Former RUC chief constable Sir Ronnie Flanagan was unaware that his Special Branch officers kept files on solicitor Rosemary Nelson, the public inquiry into her murder has heard.
The former Northern Ireland police chief was giving evidence to the inquiry into the murder of the 40-year-old, who died in a loyalist bomb attack in 1999 amid allegations of security force |collusion.
But in the first of three days of evidence the former Chief Constable of the then Royal Ulster Constabulary (RUC) denied describing Mrs Nelson as an “immoral woman”, and challenged the evidence of other security force witnesses who controversially claimed she was helping IRA killers cover their tracks.
Sir Ronnie gave a statement to the probe noting that he did not believe files were kept on the |solicitor, but yesterday he said he was surprised to hear the existence of such documents had been detected by the inquiry.
Yesterday’s proceedings opened with a review of Sir Ronnie’s career, characterising him as an innovative officer who had a ‘hands- on’ leadership style and who encouraged greater openness.
But Sir Ronnie later went on to tell the inquiry he was not privy to a series of allegations linked to Mrs Nelson’s case.
Sir Ronnie told lead counsel Rory Phillips QC that:
- He did not know his Special Branch officers kept files on Mrs Nelson;
- Did not recall being told a US Senator wrote to British officials claiming Mrs Nelson’s life was threatened by an RUC officer;
- Was not briefed on the claims of other officers that Mrs Nelson was having an affair with an IRA member;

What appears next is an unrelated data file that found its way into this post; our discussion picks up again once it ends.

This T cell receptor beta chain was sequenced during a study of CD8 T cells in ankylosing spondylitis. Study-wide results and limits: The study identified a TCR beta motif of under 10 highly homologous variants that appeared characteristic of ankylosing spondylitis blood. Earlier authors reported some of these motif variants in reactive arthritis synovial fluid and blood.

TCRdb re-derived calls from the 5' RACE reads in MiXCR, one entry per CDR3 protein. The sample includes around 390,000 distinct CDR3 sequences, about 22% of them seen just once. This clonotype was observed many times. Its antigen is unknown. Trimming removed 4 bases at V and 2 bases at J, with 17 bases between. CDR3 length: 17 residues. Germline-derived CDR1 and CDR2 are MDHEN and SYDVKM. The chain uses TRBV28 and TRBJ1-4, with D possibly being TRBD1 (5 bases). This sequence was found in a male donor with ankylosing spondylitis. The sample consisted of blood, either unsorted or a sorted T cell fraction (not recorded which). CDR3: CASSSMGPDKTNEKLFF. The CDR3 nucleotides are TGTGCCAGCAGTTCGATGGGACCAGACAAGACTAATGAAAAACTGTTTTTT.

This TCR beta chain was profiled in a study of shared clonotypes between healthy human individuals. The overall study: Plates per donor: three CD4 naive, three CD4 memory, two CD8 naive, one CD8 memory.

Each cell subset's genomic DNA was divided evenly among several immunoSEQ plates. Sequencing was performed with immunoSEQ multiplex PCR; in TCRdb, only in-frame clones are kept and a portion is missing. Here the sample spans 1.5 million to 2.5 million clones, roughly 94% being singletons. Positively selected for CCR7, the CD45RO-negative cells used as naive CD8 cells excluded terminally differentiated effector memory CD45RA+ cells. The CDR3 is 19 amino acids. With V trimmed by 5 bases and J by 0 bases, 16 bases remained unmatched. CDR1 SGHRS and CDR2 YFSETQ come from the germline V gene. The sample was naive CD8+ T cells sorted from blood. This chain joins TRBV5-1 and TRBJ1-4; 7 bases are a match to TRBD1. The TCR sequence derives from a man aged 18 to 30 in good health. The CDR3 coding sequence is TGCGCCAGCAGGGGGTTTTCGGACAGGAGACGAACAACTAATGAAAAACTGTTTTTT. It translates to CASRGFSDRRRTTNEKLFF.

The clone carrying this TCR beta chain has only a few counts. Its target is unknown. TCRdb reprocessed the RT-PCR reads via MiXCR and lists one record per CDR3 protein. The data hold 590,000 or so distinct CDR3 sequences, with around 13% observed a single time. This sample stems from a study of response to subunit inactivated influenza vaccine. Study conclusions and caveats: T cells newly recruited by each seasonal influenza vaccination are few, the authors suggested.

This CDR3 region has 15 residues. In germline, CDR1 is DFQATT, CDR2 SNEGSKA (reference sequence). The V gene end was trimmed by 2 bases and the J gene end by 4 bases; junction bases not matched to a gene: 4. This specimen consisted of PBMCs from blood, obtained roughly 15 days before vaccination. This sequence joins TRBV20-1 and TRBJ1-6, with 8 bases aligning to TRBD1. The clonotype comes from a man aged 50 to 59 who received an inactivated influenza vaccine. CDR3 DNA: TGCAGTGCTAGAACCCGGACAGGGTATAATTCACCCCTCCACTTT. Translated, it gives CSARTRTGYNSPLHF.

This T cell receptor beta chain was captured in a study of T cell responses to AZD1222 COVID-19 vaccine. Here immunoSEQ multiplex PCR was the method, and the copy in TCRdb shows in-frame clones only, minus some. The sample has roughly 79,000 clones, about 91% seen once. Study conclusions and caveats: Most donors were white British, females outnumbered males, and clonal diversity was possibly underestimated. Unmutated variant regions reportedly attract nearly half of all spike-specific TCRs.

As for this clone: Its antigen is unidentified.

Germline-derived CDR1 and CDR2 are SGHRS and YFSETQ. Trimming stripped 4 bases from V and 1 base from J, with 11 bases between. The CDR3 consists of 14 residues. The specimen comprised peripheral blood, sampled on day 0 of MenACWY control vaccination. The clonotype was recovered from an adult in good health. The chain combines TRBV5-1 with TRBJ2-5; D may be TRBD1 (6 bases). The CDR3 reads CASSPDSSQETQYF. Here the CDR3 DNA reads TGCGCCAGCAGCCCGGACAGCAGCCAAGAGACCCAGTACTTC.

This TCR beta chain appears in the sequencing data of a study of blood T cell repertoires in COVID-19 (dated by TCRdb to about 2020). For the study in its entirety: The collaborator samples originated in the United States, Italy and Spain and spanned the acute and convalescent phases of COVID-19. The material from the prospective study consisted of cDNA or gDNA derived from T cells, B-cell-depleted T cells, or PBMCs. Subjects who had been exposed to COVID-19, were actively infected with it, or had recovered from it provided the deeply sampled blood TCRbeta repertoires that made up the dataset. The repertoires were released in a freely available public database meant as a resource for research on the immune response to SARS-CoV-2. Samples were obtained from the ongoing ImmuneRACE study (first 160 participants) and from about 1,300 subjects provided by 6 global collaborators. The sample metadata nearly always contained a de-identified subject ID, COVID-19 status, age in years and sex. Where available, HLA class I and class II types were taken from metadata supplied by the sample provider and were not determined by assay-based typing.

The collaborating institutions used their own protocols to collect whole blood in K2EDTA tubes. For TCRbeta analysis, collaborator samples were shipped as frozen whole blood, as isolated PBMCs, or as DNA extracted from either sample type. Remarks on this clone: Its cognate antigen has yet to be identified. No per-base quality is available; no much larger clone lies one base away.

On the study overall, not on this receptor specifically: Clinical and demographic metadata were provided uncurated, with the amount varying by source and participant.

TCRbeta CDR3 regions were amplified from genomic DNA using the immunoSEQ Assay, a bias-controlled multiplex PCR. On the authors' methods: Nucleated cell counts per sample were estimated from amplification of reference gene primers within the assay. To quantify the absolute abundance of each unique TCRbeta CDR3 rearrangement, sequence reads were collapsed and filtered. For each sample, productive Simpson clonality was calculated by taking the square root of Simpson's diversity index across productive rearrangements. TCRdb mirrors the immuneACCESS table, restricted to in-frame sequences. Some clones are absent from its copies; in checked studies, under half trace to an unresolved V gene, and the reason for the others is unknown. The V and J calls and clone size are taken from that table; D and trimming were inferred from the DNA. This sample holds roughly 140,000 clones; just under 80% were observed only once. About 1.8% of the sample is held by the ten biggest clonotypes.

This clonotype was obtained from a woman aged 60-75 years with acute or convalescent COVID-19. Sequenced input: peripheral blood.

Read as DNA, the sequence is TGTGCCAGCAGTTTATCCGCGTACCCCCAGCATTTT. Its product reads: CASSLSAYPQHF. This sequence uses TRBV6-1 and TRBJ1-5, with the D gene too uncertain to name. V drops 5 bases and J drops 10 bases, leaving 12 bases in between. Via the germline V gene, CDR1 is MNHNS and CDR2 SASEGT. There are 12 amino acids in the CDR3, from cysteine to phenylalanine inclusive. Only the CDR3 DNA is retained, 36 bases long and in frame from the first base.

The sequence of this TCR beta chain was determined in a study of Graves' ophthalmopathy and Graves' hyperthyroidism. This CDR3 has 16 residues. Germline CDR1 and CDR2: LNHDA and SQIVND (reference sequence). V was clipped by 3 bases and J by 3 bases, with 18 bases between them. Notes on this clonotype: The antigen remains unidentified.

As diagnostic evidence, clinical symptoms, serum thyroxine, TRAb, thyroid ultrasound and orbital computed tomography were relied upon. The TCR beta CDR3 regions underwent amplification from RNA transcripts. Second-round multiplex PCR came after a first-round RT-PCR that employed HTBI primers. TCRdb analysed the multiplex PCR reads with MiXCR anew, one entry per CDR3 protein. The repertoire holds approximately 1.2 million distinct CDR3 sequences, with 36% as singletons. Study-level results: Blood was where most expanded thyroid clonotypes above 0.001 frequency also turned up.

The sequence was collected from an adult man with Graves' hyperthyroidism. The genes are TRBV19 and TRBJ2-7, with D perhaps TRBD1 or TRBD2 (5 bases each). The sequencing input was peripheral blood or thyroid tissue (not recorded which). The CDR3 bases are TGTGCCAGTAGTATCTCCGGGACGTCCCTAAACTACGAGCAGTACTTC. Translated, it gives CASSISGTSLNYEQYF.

- Did not know security force documents claimed Mrs Nelson was trying to influence a witness in an IRA murder case.
Sir Ronnie said in his statement to the inquiry, read out |during yesterday’s hearing: “I am not aware of any files, paper or otherwise, that have been kept on Mrs Nelson. My impression at the time was that Rosemary Nelson was a lawyer who was doing her job,” he said.
Mr Phillips told Sir Ronnie that evidence gathered by the inquiry had shown that Mrs Nelson had a Special Branch number, signifying the existence of files on her.
On the issue of files being kept on Mrs Nelson, Sir Ronnie replied: “I would have been surprised that there would.”
He added: “I had no personal reason to understand ... that there would be any material that would make appropriate the creation of such a file.”
Sir Ronnie said he had become aware of the existence of such files only after recently reviewing evidence already given to the inquiry.
The inquiry heard he joined the force in May 1970, holding a series of senior positions, including head of Special Branch, before taking over leadership of the RUC in 1996.